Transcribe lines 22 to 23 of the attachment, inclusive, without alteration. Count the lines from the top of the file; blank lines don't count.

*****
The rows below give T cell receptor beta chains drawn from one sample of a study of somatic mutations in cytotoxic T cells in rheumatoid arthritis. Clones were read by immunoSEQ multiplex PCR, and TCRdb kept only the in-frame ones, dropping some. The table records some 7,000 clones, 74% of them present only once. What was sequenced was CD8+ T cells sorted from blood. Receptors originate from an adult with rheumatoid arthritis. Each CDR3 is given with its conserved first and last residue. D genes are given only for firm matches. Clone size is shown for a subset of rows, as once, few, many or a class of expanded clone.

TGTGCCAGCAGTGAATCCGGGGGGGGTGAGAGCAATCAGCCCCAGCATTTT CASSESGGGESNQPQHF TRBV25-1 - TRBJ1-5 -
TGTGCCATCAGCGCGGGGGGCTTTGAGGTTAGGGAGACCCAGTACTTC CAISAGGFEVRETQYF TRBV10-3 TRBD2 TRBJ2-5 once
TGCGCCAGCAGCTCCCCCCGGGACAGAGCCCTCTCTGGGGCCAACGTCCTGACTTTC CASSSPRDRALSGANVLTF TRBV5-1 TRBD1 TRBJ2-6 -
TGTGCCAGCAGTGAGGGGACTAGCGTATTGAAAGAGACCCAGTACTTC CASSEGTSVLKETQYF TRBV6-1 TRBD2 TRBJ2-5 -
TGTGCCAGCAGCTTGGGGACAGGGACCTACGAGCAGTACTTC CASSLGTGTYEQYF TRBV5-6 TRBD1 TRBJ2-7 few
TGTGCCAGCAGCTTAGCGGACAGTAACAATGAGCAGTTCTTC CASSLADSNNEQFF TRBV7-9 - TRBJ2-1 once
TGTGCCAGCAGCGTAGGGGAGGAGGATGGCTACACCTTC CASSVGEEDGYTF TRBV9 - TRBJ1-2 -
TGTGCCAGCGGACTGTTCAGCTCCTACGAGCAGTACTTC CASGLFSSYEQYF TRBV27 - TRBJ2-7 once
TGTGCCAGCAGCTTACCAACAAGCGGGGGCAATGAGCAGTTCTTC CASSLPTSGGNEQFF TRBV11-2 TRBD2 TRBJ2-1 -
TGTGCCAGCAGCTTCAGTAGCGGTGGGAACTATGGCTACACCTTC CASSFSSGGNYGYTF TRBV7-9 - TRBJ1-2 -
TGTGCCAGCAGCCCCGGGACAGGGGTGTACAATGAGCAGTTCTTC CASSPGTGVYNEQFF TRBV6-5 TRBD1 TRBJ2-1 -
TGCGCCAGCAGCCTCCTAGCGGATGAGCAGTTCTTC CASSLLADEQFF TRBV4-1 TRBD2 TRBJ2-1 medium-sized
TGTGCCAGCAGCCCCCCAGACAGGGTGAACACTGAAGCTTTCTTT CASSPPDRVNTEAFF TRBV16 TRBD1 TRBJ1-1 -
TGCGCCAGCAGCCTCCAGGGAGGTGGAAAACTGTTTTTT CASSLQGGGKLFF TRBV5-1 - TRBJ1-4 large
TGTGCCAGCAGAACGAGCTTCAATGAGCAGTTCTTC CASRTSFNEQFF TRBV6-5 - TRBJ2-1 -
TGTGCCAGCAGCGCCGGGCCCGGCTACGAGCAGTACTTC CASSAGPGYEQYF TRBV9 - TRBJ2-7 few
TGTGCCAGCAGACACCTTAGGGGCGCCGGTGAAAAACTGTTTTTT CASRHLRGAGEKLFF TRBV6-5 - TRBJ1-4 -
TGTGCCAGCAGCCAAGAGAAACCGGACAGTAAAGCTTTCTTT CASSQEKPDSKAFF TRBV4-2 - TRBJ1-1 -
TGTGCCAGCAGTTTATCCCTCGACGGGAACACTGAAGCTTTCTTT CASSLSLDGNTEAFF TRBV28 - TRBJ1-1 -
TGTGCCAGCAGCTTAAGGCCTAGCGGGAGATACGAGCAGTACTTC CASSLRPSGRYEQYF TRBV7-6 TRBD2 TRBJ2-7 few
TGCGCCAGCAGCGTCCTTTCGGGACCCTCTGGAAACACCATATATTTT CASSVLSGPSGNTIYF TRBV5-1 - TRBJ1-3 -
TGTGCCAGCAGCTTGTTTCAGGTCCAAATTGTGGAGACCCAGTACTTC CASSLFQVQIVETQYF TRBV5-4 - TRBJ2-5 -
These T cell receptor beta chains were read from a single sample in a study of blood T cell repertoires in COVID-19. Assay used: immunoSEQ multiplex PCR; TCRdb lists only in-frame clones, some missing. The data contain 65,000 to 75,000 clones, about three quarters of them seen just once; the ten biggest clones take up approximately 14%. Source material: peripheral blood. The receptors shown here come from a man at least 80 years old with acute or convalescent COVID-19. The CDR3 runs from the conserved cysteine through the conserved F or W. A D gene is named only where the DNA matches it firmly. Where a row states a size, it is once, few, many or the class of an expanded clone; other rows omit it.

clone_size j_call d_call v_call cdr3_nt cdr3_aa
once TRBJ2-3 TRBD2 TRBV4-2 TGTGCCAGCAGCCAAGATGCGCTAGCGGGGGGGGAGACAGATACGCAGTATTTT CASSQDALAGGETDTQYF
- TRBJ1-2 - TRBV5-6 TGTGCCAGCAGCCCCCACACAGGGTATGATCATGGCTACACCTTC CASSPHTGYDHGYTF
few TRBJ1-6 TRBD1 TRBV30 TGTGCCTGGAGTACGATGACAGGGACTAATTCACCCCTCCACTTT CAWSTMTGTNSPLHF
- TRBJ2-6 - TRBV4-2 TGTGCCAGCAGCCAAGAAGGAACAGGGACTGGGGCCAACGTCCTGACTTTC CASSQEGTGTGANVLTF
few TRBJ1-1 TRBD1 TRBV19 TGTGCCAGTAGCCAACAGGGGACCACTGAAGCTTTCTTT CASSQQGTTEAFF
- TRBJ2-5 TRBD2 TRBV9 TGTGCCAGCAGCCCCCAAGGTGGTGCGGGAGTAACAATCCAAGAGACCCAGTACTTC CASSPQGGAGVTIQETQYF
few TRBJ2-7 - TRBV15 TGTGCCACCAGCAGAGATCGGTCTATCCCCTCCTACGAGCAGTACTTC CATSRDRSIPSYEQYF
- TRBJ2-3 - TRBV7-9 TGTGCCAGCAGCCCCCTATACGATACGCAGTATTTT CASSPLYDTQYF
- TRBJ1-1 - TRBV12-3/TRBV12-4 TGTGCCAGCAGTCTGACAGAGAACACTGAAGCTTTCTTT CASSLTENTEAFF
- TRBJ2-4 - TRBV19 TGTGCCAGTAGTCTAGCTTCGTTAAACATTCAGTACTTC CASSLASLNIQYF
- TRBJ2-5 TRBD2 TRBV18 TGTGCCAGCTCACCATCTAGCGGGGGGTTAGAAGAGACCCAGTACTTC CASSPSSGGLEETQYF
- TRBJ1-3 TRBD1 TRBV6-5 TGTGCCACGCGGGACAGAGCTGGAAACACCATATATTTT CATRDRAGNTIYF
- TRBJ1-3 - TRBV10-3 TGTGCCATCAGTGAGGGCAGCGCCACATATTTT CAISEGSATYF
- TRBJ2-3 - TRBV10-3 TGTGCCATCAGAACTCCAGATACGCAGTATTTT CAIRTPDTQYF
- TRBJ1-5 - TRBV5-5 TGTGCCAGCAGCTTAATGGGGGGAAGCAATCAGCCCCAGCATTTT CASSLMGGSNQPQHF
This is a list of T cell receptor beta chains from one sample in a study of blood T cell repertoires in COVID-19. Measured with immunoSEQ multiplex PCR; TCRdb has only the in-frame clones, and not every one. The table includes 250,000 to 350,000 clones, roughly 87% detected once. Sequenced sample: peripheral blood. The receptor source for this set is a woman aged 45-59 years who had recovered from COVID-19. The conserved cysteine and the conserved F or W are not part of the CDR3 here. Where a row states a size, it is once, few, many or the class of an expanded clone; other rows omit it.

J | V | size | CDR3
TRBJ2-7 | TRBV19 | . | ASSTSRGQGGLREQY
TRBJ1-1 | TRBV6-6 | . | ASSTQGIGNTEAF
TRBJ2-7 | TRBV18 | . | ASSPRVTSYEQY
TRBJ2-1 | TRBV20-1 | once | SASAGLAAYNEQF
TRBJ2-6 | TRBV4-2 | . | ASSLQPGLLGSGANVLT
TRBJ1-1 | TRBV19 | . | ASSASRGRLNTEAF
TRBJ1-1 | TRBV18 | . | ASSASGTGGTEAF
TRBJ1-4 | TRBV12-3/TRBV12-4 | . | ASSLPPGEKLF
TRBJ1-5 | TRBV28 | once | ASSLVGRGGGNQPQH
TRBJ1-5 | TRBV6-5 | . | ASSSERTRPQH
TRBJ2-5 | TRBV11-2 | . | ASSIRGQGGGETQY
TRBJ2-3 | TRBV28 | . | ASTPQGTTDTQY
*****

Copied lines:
TGCGCCAGCAGCGTCCTTTCGGGACCCTCTGGAAACACCATATATTTT CASSVLSGPSGNTIYF TRBV5-1 - TRBJ1-3 -
TGTGCCAGCAGCTTGTTTCAGGTCCAAATTGTGGAGACCCAGTACTTC CASSLFQVQIVETQYF TRBV5-4 - TRBJ2-5 -